The paper in Nature Ecology & Evolution is here: http://go.nature.com/2ldX9Hs
As part of our Reef Life Survey citizen science program (www.reeflifesurvey.com), we’ve been doing dive surveys of marine species around the world for over a decade – and nothing seems further from the truth for most of the common species we see. Sure, there are clear biogeographic patterns in species composition, but most species are relatively widespread and share common north-south range boundaries which appear to be associated with particular temperatures, rather than dispersal barriers. This of course makes sense, given that most marine species have a widely dispersing larval stage and do not have mountain ranges or large rivers blocking their paths. Marine species range edges can be highly dynamic, and can contract and expand as edge populations are lost or gained due to changing environmental conditions.
In this paper we looked at the seasonal temperature extremes at the range edges for more than 1,700 of the most common fish and invertebrate species found on coral and rocky reefs all over the world. It was quite amazing how similar these temperature limits were between species which are unrelated and found in completely different parts of the world. For example, a mollusc found in temperate Australia is found at locations with up to a similar maximum temperature to that of a fish in temperate northern America. Based on our observations, it looks like there are some relatively consistent physiological constraints on marine species which limit their ranges to particular temperature windows (or realised thermal niches). These will clearly continue to influence the distribution of marine species as the seas warm with climate change.
The idea that some species will adapt to warmer conditions better than others has also been common in the climate change literature. If marine species have been following their preferred thermal niche as isotherms have changed in the sea over evolutionary time scales, how much adaptation should we be expecting to happen in the future? These species have always experienced hot conditions at their warm range edge, with extreme seasons and years usually much warmer than will occur through climate change over the next century.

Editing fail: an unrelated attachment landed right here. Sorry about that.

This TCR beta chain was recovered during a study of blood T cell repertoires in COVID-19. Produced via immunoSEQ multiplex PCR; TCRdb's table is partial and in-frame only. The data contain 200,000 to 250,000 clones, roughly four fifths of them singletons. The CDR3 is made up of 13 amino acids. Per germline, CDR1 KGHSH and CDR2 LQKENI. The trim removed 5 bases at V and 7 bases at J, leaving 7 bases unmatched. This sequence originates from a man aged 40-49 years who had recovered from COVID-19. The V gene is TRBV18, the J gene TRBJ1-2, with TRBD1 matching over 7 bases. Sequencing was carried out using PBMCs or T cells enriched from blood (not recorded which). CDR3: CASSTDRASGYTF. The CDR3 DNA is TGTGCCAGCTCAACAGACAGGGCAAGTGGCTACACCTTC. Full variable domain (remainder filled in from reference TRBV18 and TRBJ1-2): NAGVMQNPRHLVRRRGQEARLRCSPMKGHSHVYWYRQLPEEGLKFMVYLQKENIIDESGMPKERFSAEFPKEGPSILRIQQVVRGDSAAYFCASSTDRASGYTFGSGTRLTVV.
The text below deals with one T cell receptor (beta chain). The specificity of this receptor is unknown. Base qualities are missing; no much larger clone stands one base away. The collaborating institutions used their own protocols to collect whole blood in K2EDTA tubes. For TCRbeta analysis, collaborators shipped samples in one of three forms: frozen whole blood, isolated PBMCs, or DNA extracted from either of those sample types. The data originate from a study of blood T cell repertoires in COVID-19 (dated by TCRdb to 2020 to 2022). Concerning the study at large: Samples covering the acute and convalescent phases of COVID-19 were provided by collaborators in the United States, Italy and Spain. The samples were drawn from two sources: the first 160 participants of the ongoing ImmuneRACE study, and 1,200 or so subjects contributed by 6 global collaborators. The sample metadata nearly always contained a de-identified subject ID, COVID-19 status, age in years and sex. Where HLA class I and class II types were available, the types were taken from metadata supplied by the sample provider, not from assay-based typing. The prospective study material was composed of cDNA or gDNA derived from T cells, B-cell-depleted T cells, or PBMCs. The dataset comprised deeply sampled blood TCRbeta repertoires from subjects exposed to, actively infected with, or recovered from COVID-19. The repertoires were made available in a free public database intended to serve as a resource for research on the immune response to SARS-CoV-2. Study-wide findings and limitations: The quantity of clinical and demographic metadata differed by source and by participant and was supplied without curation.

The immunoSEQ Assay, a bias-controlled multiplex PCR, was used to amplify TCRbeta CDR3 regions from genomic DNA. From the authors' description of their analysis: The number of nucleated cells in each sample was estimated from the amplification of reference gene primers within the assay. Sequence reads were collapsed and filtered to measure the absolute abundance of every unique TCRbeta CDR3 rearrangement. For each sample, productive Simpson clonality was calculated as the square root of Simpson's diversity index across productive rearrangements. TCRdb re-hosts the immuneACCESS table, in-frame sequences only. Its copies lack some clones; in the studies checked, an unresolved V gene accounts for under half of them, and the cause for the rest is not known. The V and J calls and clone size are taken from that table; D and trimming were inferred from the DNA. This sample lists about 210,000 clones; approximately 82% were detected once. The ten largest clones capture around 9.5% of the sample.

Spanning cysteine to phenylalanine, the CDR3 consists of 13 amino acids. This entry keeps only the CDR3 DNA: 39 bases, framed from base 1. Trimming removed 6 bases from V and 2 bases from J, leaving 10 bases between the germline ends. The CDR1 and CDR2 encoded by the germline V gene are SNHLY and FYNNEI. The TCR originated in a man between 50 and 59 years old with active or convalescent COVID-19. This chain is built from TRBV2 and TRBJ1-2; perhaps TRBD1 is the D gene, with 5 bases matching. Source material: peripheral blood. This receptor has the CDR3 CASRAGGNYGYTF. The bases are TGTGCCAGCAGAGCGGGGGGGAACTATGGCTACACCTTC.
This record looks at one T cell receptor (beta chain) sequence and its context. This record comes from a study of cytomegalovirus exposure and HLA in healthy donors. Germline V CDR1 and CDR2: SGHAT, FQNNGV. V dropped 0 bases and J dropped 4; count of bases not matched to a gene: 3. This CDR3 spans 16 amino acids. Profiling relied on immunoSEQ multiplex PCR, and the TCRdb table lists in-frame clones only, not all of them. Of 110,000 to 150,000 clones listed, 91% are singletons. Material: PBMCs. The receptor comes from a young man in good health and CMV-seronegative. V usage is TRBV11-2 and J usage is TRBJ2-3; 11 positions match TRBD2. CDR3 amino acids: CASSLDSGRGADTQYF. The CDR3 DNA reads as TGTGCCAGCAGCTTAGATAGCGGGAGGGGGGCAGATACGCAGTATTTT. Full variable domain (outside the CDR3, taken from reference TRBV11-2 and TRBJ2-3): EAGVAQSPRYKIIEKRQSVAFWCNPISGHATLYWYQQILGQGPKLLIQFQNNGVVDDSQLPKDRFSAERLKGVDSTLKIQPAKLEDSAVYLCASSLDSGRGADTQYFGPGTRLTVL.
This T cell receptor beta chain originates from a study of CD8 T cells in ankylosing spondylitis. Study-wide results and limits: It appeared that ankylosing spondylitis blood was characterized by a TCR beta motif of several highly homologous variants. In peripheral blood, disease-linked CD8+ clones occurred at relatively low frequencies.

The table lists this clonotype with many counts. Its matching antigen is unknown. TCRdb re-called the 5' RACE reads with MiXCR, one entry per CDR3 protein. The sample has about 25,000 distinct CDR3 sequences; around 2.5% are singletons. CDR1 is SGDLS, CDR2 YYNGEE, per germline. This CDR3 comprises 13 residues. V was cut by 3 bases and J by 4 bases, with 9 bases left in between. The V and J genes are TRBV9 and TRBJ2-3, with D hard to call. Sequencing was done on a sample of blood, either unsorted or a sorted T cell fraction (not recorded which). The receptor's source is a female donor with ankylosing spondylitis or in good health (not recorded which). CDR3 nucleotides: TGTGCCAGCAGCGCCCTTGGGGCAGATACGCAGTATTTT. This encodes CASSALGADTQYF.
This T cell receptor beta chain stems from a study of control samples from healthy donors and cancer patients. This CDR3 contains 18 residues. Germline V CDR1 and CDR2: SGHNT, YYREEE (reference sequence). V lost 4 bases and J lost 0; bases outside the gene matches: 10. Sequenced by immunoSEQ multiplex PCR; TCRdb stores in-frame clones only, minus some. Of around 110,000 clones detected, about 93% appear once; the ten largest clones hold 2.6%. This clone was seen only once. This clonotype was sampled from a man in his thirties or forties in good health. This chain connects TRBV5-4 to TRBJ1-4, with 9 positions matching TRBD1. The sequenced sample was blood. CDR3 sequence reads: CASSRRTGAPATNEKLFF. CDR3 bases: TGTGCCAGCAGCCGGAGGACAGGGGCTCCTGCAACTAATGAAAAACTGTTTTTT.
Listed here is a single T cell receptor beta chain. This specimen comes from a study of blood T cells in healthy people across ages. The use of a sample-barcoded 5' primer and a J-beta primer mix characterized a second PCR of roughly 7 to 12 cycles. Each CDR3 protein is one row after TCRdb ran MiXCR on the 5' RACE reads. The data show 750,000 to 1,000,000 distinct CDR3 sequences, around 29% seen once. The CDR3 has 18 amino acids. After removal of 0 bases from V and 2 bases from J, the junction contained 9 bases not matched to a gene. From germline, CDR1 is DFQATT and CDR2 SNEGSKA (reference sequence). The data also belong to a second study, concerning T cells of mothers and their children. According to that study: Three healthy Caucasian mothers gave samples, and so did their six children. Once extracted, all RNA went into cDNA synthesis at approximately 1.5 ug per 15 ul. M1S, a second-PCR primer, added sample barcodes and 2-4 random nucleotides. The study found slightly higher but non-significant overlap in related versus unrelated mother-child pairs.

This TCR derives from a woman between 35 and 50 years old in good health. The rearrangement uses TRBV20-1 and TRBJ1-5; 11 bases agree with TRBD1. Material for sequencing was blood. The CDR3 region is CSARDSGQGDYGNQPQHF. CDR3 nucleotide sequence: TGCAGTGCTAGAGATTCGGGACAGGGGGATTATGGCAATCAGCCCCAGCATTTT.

Instead, what we see in the shared upper thermal limits of numerous marine species possibly represents the limit to adaptive capacity of species (as distinct from local populations). Rather than stay put and adapt, most marine species will probably just continue to ‘move’, and not just through expanding cold range edges, but also losing warm range edge populations. The ones that won’t be able to, due to extreme isolation and poor dispersal capability, are the species we should be focussing our thermal acclimation and adaptation studies on. It seems clear than thermal physiology will be critical for determining the future distribution of life in the sea (as it is for contemporary distributions). But laboratory studies of thermal tolerance need to move beyond single generations to better inform us of future consequences of warmer seas. Even the most realistic experiments will likely fall short of characterising the combined influences of temperature on reproduction, larval development and performance, recruitment dynamics, growth and individual fitness, and many other important aspects of life history. So perhaps we can learn most about where species will be in future by looking at where they are now.